“I was thrilled to learn about this gift to the Libraries to support OER, an initiative I have known to be crucial for access to course materials for many of our students,” Short said. “The McGovern Foundation’s support emphasizes the ongoing achievements of this program and provides essential funding for its enduring success.”
With the McGovern gift, UH Libraries is empowered to better support faculty who take on the workload of preparing their own course materials. Ariana Santiago, open educational resources coordinator at UH Libraries, facilitates outreach and education for faculty on OER-related topics and coordinates a growing community of practice on OER. “The generous donation from the McGovern Foundation will allow UH Libraries to increase incentives for faculty who adopt OER,” Santiago said. “Providing free and immediate access to course materials makes higher education more affordable and improves the academic experience for our students.”
“This gift from the McGovern Foundation allows us to strengthen the great progress of this critical program,” said Athena Jackson, dean of UH Libraries and Elizabeth D. Rockwell chair. “UH Libraries remains dedicated to Provost Short’s student success initiatives which enable us to scale our efforts and ensure the broadest level of partnerships across campus.”
University of Houston Libraries is now accepting applications for the UH Alternative Textbook Incentive Program (ATIP). As part of the University’s initiative to help mitigate the high cost of textbooks for students, the incentive program will award UH instructors who adopt, modify, or create an open or alternative textbook in their courses.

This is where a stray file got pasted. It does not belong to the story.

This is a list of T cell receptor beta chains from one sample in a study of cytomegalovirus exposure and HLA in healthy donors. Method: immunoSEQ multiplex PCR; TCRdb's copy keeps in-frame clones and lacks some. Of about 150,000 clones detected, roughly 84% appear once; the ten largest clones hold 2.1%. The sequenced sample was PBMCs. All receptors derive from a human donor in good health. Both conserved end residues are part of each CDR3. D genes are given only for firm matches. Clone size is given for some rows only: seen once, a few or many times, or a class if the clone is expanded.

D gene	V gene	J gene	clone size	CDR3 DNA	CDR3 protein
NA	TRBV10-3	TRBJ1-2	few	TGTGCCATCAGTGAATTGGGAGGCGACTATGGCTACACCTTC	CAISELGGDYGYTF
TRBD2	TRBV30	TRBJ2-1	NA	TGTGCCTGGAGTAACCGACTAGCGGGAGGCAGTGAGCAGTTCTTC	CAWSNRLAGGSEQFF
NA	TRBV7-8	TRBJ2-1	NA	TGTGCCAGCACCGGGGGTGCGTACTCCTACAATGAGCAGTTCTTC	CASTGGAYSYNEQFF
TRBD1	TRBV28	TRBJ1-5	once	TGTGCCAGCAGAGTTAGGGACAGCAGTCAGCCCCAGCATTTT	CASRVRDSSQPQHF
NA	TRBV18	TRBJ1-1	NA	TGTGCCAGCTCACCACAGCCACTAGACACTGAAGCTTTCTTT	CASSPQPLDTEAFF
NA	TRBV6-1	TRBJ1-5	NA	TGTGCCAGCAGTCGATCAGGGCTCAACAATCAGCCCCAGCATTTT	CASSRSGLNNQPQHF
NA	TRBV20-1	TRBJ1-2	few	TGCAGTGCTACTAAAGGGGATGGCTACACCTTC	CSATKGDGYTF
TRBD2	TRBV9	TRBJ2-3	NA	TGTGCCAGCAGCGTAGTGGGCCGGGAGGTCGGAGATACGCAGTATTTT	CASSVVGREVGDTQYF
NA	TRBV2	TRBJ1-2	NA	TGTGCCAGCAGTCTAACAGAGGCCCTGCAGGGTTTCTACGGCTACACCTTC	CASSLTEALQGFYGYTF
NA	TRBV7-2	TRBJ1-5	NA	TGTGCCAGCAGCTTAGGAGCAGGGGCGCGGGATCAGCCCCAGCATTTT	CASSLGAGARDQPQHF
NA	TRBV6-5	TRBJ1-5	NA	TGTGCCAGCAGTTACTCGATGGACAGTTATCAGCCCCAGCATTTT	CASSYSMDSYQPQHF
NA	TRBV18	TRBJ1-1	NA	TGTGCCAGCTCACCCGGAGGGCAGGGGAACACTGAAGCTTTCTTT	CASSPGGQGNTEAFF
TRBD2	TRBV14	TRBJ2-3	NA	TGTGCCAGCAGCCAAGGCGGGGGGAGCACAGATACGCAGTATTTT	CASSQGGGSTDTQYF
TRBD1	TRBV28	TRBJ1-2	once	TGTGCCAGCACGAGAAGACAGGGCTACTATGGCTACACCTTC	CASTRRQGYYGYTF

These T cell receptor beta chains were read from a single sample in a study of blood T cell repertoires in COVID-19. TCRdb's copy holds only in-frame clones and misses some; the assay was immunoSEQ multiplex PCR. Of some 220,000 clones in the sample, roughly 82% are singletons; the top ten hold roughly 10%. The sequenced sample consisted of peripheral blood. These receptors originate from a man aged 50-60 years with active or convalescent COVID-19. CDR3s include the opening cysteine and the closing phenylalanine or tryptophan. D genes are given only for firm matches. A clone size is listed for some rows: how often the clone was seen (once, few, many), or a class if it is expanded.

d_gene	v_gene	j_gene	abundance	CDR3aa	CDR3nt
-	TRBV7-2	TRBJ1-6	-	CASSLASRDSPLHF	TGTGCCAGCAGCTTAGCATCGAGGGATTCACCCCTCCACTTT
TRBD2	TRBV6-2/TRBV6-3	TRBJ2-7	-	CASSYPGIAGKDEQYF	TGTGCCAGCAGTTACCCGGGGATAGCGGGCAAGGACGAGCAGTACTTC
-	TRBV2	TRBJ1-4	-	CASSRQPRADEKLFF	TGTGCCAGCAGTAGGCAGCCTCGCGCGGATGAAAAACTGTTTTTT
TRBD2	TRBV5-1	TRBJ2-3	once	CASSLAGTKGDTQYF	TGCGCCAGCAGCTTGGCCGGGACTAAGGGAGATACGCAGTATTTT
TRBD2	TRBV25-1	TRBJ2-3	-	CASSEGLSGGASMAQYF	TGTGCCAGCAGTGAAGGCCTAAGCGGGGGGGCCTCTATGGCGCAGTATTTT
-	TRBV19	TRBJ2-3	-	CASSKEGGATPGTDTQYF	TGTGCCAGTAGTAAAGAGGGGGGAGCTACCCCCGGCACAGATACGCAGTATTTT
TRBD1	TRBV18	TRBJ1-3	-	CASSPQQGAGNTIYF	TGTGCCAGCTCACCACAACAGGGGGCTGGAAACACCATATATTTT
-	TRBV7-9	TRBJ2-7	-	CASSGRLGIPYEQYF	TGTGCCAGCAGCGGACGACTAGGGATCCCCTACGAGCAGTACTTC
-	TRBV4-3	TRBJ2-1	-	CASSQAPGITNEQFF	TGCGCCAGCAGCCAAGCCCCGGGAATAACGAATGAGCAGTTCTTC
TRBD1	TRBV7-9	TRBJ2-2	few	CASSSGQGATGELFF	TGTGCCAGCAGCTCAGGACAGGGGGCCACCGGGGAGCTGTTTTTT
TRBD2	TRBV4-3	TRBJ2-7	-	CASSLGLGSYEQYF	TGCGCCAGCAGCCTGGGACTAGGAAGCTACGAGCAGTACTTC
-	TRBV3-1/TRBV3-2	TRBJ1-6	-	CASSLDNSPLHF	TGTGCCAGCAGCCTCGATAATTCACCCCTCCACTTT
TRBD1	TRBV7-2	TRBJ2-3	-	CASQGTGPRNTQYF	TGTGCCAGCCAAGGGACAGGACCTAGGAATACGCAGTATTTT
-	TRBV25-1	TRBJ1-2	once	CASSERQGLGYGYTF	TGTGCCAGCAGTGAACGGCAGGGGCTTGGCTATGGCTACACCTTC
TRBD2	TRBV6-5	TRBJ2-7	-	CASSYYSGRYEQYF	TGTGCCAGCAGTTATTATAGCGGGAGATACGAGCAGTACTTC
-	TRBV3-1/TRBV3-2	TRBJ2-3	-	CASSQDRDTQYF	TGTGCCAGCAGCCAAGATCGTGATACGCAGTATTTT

Instructors are encouraged to apply to ATIP by October 15, 2021. Awards of between $1,000 and $5,000 will be made based on the estimated financial impact for students, projected student impact, and overall feasibility of the proposal.
Open educational resources (OER) offer an alternative to the problem of expensive textbooks for students. Studies* show that 65% of college students skip buying textbooks due to the cost. By shifting to freely accessible and openly licensed teaching and learning tools, including textbooks, more students will have access to course materials, allowing them to be prepared for class on the first day, stay enrolled in the course, and perform better on course assignments.
UH faculty are encouraged to attend an upcoming information session to learn about the incentive program and the benefits of alternative textbooks. Ariana Santiago, open educational resources coordinator, is available by appointment to discuss implementing open textbooks in the classroom and the support provided through the incentive program.
Please contact us at firstname.lastname@example.org for more information.
University of Houston Libraries Digital Research Commons and UH Special Collections are collaborating with UH Honors College and UH Office of Undergraduate Research and Major Awards on a new program that facilitates project-based experience in the digital humanities for undergraduates.
The Research for Aspiring Coogs in the Humanities (REACH) program is an introductory research program for students in the humanities supported by a grant from the Cougar Initiative to Engage. REACH participants receive a $1,500 scholarship to carry out undergraduate research and contribute to an existing project at UH during the 2021 – 2022 academic year.
Created to give undergraduates first-hand research experience, REACH projects range from community activism to archival preservation to drafting biographies and conducting oral histories. REACH participants will develop research skills with the help of a mentor and through related programming offered by UH Office of Undergraduate Research and Major Awards, and will present their research at Undergraduate Research Day in April 2022.
Sophomores, juniors, and seniors in humanities disciplines are invited to apply by September 7.